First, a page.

In Shrek, the writers set up a bunch of expectations. This was a fantasy realm filled with characters we know out of fairy tales. Somewhere, there is a Princess in a tower waiting for her true love (no doubt a Prince) to rescue her. They set up a classic tale of a damsel in distress waiting for her hero. Then they made the local Lord the villain and sent an ogre to rescue her instead. Subverting all the expectations of the viewer. In fact, they built their entire marketing campaign around this. Then, in Shrek 2, they were able to do whatever they wanted because they’d already simultaneously fulfilled and subverted what the viewers of Shrek wanted to see. They wanted to see the Princess get rescued and live happily ever after. Except, she did it with an ogre. The writers didn’t need to continue and write another fairy tale based story. They’d done that. They could move on to something different and potentially new. That’s what made both Shrek and Shrek 2 so successful. By the end of Shrek, we wanted Shrek to win the day because he’d spent so much time talking with Donkey like they were both teenagers. And well, Shrek had done all these awesome things (without slaying the Dragon) in order to prove he was worthy of the girl. (Then found out he had some things in common with the girl. Still, two day romance, cringe.)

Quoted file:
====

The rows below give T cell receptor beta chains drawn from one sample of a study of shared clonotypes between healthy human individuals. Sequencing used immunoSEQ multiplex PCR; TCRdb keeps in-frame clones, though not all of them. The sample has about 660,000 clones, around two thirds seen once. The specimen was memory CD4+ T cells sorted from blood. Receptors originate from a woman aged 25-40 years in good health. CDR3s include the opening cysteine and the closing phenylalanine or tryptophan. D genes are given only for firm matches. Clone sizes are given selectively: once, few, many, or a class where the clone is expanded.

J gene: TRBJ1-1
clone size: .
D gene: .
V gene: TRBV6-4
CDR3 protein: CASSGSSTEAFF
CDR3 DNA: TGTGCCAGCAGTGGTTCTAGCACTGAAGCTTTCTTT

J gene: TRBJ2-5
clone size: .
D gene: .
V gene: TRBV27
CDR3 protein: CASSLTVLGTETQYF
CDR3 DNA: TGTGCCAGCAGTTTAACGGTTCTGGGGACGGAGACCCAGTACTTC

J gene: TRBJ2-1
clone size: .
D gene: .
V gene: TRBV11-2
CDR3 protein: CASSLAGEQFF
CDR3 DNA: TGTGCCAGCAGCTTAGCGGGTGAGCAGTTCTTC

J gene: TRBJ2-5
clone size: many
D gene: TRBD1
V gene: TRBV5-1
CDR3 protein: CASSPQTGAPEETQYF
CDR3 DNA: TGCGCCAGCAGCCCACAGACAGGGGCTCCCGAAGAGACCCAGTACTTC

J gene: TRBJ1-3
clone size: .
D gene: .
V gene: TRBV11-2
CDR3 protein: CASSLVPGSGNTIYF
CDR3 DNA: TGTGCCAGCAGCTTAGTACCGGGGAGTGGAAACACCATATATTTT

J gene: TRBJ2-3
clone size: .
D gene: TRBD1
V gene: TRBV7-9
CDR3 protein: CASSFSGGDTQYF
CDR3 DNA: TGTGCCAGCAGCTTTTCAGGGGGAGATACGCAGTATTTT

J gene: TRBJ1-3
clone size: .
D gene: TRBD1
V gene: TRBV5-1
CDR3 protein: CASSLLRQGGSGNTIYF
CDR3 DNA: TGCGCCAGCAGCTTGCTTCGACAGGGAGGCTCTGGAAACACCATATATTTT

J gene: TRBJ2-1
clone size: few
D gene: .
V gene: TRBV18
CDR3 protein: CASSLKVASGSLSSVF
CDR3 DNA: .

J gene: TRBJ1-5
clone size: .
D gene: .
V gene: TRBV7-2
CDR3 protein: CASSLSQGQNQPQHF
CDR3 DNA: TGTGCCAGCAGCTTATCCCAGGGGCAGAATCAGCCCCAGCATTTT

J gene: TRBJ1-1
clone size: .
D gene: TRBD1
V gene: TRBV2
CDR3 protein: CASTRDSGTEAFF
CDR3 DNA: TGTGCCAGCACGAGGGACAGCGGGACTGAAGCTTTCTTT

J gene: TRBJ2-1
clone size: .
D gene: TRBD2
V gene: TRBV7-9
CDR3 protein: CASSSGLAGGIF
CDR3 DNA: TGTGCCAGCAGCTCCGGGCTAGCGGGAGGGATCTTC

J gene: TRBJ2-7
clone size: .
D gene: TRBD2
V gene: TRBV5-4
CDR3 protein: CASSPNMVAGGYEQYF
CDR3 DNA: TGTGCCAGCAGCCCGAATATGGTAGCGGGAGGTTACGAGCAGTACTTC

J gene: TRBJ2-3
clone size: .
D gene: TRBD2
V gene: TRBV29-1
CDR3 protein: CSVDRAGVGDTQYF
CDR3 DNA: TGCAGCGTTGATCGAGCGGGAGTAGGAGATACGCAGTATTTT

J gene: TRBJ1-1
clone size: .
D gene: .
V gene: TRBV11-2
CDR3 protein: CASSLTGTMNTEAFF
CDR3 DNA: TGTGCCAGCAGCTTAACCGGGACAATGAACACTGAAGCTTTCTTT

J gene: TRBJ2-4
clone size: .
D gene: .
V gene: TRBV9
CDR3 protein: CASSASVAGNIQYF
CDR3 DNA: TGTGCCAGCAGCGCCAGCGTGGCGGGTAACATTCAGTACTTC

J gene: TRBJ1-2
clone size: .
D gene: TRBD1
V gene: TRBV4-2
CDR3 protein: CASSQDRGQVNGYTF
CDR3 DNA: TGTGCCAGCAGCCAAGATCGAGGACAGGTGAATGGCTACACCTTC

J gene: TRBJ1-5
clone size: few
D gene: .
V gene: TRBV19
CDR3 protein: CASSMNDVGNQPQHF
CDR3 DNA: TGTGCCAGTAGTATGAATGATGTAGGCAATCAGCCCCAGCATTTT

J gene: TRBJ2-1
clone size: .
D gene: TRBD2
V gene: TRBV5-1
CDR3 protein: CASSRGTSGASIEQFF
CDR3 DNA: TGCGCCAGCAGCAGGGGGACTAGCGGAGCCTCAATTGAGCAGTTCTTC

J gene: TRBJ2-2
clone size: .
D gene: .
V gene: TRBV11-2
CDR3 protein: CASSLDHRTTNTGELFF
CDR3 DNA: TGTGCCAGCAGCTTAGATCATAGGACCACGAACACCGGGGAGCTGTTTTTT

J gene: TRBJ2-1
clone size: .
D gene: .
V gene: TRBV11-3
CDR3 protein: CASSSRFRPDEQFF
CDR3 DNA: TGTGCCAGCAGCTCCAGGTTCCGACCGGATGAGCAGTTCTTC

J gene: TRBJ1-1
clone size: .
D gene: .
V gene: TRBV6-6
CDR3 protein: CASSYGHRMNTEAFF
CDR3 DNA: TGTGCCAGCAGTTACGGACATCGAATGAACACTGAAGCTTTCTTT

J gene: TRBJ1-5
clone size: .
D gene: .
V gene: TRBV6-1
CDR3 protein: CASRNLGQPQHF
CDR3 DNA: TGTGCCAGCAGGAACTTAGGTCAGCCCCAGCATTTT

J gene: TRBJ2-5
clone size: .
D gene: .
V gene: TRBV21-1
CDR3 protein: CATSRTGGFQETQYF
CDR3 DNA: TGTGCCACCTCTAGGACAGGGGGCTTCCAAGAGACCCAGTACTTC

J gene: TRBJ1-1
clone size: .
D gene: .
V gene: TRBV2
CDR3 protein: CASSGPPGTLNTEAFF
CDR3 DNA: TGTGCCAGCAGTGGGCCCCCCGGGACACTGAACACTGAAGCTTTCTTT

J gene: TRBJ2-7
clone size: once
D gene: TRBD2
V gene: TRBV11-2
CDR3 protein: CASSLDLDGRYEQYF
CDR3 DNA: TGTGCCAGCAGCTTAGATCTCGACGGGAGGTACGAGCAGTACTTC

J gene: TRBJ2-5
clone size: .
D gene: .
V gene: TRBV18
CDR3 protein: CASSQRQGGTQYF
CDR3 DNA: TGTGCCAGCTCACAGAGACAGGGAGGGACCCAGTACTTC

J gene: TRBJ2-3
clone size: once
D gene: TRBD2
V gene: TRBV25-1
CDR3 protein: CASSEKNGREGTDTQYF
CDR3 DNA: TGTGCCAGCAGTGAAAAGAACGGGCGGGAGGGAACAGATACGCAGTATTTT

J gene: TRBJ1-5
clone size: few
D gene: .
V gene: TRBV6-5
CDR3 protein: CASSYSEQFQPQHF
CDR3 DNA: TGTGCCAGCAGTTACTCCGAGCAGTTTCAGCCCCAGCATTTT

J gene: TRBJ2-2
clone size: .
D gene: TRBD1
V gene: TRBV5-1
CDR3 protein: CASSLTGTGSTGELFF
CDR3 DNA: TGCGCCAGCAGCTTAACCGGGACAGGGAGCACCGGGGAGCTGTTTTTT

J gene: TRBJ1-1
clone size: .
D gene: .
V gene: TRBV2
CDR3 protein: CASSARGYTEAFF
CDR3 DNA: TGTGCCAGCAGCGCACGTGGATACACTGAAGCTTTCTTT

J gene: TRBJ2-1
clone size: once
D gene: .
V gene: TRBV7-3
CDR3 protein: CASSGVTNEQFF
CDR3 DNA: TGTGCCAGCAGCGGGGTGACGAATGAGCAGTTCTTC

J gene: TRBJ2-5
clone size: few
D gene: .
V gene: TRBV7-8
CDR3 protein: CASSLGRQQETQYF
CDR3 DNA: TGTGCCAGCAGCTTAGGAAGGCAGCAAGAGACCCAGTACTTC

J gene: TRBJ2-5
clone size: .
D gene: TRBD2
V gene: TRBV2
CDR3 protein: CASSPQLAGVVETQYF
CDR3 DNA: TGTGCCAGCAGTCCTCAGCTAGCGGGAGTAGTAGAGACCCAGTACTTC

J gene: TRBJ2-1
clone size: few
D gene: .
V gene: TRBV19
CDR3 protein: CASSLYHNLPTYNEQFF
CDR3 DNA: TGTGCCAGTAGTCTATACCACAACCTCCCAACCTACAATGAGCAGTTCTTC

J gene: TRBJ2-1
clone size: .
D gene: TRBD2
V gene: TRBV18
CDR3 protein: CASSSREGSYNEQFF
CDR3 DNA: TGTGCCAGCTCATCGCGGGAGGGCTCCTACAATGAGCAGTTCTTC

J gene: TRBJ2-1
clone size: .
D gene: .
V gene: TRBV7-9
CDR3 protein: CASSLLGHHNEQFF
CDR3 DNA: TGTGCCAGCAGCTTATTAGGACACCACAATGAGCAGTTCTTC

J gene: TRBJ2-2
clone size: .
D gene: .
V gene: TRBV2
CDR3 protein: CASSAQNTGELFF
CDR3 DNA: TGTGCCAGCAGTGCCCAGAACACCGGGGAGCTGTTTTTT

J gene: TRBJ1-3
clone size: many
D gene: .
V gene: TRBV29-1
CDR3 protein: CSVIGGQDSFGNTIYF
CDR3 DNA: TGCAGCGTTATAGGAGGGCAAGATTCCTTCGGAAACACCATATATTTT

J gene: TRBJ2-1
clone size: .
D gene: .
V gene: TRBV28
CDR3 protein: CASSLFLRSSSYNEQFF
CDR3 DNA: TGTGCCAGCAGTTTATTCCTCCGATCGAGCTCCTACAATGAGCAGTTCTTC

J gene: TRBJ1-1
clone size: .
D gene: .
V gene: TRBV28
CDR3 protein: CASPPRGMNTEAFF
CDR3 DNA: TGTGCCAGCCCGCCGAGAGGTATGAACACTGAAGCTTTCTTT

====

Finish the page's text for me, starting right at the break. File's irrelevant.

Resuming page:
Of course, you don’t have to be a parody to meet and subvert your reader’s expectations.
Like, with the Expendables, you can write a story that caters to your readers needs and still include a message that is profound and meaningful. Or, you can choose a slightly different ending that is still plausible and then poke mild fun at what the expected ending would have been.
Going against the readers expectations are what writers and readers call twists. And as long as they are supported somehow in the story and don’t come out of nowhere, then they can be surprising and feel natural. If they aren’t foreshadowed in any way or feel like the writer reached into a hat of random ideas and pulled them out, then that’s an unsuccessful twist. Even highly lauded writers have done bad endings and twists. And they’ve been called out on them, loudly and repeatedly.